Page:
When a person dies due to the actions or negligence of another individual, certain survivors of the deceased may be eligible to receive compensation by filing a wrongful death suit against the responsible party. The damages you receive are meant to compensate you for both measurable and immeasurable losses associated with the loss of your loved one. Keep reading to learn what types of damages survivors can receive when filing a wrongful death lawsuit.
Who Can File a Lawsuit?
Before we get into the types of damages you can receive in a wrongful death suit, it’s important to understand who is eligible to file a lawsuit in the first place. The people with a legal right to file a wrongful death lawsuit varies by state. In some states—including Maine, Kentucky, Illinois, and Indiana—only a personal representative of the deceased can file the suit. A personal representative is also known as the executor of the estate. In these cases, while the executor is the only one allowed to file the lawsuit, they can do so in behalf of the deceased’s estate, and therefore, for the benefit of the person’s surviving family members.
Essentially, the deceased individual’s estate would be the one to receive the damages, which would then be distributed between surviving family members and the estate itself, depending on the type of damages awarded. (We’ll get into that more a bit later.)
In other states, individual family members are also able to file a wrongful death suit. The right to sue is generally limited to the person’s surviving spouse, children, siblings, and other immediate family members.
Compensation in a wrongful death lawsuit can typically be divided into two general types: compensation for measurable losses, and compensation for immeasurable losses. Measurable damages refer to financial losses related to the person’s death—expenses and financial damage that are concrete and easy to prove. This might include:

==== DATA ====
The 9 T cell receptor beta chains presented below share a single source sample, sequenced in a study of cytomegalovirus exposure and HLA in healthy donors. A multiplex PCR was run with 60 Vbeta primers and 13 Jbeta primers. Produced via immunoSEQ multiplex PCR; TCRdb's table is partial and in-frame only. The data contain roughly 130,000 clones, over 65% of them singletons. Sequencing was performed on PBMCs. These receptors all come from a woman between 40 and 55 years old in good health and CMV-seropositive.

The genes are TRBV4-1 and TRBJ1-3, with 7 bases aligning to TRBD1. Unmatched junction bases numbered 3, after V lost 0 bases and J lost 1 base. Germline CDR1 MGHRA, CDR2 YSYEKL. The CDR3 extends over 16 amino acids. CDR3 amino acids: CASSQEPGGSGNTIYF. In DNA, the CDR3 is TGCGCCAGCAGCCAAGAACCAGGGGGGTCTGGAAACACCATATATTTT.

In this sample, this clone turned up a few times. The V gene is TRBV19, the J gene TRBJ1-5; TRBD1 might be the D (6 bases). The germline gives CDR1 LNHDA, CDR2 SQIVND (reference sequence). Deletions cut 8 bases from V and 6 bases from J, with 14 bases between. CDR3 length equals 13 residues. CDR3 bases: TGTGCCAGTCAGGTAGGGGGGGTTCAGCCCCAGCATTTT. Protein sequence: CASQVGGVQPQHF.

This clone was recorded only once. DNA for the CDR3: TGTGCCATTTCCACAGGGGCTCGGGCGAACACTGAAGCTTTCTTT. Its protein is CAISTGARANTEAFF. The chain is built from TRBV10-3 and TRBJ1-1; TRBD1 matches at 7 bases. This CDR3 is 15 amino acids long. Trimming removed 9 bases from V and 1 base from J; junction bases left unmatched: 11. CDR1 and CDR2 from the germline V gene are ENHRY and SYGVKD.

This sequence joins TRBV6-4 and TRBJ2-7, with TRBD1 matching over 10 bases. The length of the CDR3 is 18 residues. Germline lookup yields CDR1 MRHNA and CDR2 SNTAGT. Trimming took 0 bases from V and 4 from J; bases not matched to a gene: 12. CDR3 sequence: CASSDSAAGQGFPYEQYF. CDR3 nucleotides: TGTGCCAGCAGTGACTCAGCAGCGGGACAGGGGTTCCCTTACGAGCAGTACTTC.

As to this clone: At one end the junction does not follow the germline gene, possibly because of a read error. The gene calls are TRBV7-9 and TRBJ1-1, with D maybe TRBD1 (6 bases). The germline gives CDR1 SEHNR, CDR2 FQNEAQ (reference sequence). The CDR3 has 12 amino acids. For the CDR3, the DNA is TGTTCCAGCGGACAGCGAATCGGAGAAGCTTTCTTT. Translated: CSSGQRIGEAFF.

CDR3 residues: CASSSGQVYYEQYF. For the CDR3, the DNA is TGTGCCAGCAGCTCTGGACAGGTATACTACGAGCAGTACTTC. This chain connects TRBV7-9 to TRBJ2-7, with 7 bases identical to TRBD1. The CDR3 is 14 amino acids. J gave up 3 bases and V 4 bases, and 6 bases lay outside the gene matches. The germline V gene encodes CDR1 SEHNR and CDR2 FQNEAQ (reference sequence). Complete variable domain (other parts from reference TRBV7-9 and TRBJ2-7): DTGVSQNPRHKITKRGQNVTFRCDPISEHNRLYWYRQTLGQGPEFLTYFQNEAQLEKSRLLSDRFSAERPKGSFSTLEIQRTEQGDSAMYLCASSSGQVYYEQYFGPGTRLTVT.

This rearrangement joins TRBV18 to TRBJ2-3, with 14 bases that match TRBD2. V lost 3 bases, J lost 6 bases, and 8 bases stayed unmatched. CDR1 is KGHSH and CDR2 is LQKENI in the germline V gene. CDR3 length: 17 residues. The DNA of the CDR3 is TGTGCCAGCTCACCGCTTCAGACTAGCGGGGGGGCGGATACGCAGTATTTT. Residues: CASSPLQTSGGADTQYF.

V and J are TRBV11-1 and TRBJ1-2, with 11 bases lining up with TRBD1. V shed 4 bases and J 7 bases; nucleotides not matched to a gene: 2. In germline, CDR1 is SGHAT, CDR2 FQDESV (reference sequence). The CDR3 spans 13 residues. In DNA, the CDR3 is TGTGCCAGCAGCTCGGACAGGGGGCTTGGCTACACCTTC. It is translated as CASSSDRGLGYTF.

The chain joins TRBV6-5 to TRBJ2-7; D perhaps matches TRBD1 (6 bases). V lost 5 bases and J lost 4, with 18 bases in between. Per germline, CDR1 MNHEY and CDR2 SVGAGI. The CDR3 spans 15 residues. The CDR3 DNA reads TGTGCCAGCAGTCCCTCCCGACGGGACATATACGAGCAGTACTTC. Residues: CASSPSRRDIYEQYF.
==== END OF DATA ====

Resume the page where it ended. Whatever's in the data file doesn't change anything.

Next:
Some of these losses—like medical bills and funeral expenses—are easily measured and proven. Others—such as loss of future income and inheritance—take some additional calculation and tend to be a bit more flexible. When calculating compensation for these sorts of losses, the judge or jury will consider the following factors:
Our team will also perform these calculations in your behalf to help you determine a fair compensation amount for these types of damages.
Of course, the loss of a loved one goes far beyond the money they bring into the household. There are countless immeasurable losses that come from such a death, especially as a result of someone else’s negligence or malicious actions. In many wrongful death lawsuits, survivors also receive compensation for losses that are not financially measurable. These might include:
In states where the executor of the estate can file a wrongful death suit, compensation for the pain and suffering of the deceased is typically awarded directly to the estate itself, along with compensation for loss of income prior to death (e.g., when they were hospitalized from the fatal injury) and medical expenses. Surviving family members would directly receive compensation for loss of companionship, loss of parental guidance, loss of future financial support, and personal pain and suffering.
While these types of losses don’t have a bill or receipt attached to them, they are, nonetheless, worthy of some sort of reparation. We know that no amount of money can truly replace what you’ve lost when a loved one unexpectedly passes away. However, pursuing a wrongful death suit may help you to deal with the resulting financial losses while finding some closure and a sense of justice from the case.
If you’ve lost a loved one due to the maliciousness or neglect of another person or party, we encourage you to reach out to a wrongful death lawyer here at Harr Law. We’ll sit down with you to discuss the details of your case, determine what type of compensation you might be eligible for, and help you to pursue that compensation in court. Give us a call to schedule your consultation today.